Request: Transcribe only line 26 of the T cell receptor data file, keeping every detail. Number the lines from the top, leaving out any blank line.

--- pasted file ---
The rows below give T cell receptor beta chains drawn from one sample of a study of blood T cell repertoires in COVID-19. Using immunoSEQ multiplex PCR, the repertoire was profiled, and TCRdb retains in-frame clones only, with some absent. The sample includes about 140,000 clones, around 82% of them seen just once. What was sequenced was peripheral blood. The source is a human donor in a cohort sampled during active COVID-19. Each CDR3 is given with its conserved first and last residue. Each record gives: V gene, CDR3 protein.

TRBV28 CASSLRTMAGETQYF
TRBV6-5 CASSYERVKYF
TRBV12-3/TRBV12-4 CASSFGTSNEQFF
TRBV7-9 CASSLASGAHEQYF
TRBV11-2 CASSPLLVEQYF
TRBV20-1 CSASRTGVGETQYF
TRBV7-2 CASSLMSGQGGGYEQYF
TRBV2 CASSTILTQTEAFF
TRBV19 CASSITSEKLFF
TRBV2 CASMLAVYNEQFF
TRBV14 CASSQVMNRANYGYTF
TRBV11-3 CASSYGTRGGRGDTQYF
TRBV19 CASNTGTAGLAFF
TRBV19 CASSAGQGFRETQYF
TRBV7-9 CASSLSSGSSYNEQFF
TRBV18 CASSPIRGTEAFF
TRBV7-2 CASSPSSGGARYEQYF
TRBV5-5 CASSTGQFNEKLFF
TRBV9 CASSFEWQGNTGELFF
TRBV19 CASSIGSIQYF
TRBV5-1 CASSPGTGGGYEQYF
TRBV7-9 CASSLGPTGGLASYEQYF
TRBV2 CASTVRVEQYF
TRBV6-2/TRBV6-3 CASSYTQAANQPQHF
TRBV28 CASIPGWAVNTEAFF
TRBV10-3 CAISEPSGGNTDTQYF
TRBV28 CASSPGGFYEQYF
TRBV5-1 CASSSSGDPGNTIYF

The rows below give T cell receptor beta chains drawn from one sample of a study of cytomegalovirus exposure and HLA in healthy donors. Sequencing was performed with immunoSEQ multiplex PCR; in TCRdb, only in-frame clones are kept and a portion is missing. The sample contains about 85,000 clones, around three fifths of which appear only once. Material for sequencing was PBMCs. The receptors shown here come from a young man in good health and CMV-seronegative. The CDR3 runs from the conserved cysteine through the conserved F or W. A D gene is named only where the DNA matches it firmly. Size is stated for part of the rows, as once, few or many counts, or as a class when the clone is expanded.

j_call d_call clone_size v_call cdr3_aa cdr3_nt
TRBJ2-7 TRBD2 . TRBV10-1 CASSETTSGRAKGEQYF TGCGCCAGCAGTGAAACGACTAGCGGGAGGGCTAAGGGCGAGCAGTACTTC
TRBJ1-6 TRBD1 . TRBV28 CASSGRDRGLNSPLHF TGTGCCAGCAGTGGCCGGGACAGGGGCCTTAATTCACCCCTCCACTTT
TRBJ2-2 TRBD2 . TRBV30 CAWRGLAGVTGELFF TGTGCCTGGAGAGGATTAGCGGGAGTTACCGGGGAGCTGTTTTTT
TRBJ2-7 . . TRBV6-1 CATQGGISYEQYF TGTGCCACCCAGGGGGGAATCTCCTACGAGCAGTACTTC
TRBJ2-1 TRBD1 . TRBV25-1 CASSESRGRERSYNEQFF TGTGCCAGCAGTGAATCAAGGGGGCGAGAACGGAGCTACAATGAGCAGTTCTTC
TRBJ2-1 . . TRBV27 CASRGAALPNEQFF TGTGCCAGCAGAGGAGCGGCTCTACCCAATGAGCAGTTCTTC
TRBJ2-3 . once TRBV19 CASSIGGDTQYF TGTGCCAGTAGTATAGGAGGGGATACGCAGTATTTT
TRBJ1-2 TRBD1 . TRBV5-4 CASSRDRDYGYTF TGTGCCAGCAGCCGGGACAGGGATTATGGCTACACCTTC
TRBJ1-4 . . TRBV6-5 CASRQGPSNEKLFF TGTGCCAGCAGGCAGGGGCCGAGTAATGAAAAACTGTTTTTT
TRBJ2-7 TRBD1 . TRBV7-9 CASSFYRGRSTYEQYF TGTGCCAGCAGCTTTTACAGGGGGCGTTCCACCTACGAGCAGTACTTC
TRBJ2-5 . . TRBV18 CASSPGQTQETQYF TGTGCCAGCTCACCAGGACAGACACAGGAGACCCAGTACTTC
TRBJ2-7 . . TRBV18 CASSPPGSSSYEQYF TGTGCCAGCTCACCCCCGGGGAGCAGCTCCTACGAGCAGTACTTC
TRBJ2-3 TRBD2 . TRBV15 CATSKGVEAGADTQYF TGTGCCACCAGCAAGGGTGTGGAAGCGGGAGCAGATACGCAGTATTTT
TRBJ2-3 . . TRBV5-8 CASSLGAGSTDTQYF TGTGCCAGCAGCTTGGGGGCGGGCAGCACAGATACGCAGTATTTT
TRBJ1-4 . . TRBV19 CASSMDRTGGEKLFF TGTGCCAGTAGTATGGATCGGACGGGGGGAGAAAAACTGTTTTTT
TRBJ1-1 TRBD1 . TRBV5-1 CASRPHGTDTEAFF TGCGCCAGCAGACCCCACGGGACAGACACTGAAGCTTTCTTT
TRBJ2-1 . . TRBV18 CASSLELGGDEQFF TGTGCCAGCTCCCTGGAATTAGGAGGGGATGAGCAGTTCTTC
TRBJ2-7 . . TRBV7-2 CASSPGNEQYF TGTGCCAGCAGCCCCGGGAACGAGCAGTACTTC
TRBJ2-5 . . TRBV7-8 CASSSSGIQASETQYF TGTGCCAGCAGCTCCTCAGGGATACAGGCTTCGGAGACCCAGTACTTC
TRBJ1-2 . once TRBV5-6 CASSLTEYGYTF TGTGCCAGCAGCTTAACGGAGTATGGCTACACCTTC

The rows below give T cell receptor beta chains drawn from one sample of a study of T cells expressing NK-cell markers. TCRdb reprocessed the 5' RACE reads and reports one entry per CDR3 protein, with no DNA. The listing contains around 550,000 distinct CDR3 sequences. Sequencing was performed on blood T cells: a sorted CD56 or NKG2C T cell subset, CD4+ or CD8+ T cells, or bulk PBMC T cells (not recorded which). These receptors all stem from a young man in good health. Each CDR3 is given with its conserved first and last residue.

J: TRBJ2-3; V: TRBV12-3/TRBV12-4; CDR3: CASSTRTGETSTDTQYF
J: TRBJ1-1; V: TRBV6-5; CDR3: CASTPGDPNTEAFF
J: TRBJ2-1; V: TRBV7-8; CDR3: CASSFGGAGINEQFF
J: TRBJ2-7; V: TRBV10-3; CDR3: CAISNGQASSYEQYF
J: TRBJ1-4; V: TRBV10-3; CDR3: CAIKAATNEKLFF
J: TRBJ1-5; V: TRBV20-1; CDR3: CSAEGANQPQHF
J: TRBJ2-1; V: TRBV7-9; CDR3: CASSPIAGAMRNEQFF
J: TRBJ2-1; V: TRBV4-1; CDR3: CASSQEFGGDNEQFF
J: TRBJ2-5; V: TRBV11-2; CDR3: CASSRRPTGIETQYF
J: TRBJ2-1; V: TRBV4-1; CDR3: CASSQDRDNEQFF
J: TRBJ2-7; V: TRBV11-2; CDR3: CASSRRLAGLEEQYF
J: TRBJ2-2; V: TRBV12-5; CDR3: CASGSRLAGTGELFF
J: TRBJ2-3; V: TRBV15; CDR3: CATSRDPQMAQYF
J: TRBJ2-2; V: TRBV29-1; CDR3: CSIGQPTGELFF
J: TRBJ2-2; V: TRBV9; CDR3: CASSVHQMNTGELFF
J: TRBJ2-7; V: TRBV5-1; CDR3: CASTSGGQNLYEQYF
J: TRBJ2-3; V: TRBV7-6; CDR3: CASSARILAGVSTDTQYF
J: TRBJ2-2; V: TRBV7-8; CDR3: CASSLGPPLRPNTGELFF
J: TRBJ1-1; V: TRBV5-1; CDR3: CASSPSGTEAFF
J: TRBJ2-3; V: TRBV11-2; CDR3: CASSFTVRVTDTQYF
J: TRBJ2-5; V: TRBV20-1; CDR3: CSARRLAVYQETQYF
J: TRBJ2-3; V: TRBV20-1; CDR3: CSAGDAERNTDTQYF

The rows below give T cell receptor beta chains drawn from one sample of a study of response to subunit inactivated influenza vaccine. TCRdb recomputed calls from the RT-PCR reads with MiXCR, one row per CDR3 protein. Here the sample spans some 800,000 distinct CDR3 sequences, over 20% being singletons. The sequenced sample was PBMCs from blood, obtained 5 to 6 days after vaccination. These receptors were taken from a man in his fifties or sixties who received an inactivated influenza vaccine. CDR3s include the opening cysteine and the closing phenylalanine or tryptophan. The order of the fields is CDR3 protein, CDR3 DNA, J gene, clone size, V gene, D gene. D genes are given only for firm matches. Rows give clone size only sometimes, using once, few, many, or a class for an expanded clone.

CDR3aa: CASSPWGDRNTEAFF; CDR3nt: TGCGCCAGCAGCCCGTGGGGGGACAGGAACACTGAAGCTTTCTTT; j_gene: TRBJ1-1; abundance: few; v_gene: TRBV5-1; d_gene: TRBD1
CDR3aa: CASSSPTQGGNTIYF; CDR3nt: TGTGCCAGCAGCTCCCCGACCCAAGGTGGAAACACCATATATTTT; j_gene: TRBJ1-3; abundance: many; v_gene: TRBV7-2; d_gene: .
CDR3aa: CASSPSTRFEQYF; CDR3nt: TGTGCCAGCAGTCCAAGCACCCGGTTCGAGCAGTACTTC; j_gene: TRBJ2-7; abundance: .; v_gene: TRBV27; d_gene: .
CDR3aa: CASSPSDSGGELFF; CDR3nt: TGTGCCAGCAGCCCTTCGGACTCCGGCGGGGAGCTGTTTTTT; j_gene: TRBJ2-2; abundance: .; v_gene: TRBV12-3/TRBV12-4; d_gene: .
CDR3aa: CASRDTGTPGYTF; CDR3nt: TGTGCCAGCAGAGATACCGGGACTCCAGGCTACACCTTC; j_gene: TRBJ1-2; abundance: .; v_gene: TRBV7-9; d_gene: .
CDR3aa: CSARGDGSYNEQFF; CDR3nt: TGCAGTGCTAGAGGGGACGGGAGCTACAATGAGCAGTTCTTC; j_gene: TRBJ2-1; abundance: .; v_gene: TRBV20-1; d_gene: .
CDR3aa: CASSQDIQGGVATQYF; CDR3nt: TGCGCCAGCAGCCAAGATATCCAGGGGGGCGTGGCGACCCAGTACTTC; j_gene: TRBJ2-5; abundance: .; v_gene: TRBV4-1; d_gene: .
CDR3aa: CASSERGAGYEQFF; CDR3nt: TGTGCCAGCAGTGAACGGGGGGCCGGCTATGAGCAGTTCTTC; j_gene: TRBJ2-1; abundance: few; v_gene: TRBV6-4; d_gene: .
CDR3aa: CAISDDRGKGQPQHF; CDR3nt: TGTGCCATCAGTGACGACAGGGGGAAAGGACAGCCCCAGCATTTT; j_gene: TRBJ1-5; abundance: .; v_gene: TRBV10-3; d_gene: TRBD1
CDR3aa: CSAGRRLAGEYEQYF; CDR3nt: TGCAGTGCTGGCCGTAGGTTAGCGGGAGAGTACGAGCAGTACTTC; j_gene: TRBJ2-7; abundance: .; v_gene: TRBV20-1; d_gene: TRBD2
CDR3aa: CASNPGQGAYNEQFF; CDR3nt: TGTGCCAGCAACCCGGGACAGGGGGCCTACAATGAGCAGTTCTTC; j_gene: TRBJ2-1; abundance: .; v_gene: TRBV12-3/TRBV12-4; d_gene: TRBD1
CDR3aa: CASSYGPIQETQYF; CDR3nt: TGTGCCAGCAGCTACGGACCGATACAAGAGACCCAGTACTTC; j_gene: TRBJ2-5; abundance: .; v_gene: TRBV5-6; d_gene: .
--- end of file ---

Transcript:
TRBV28 CASIPGWAVNTEAFF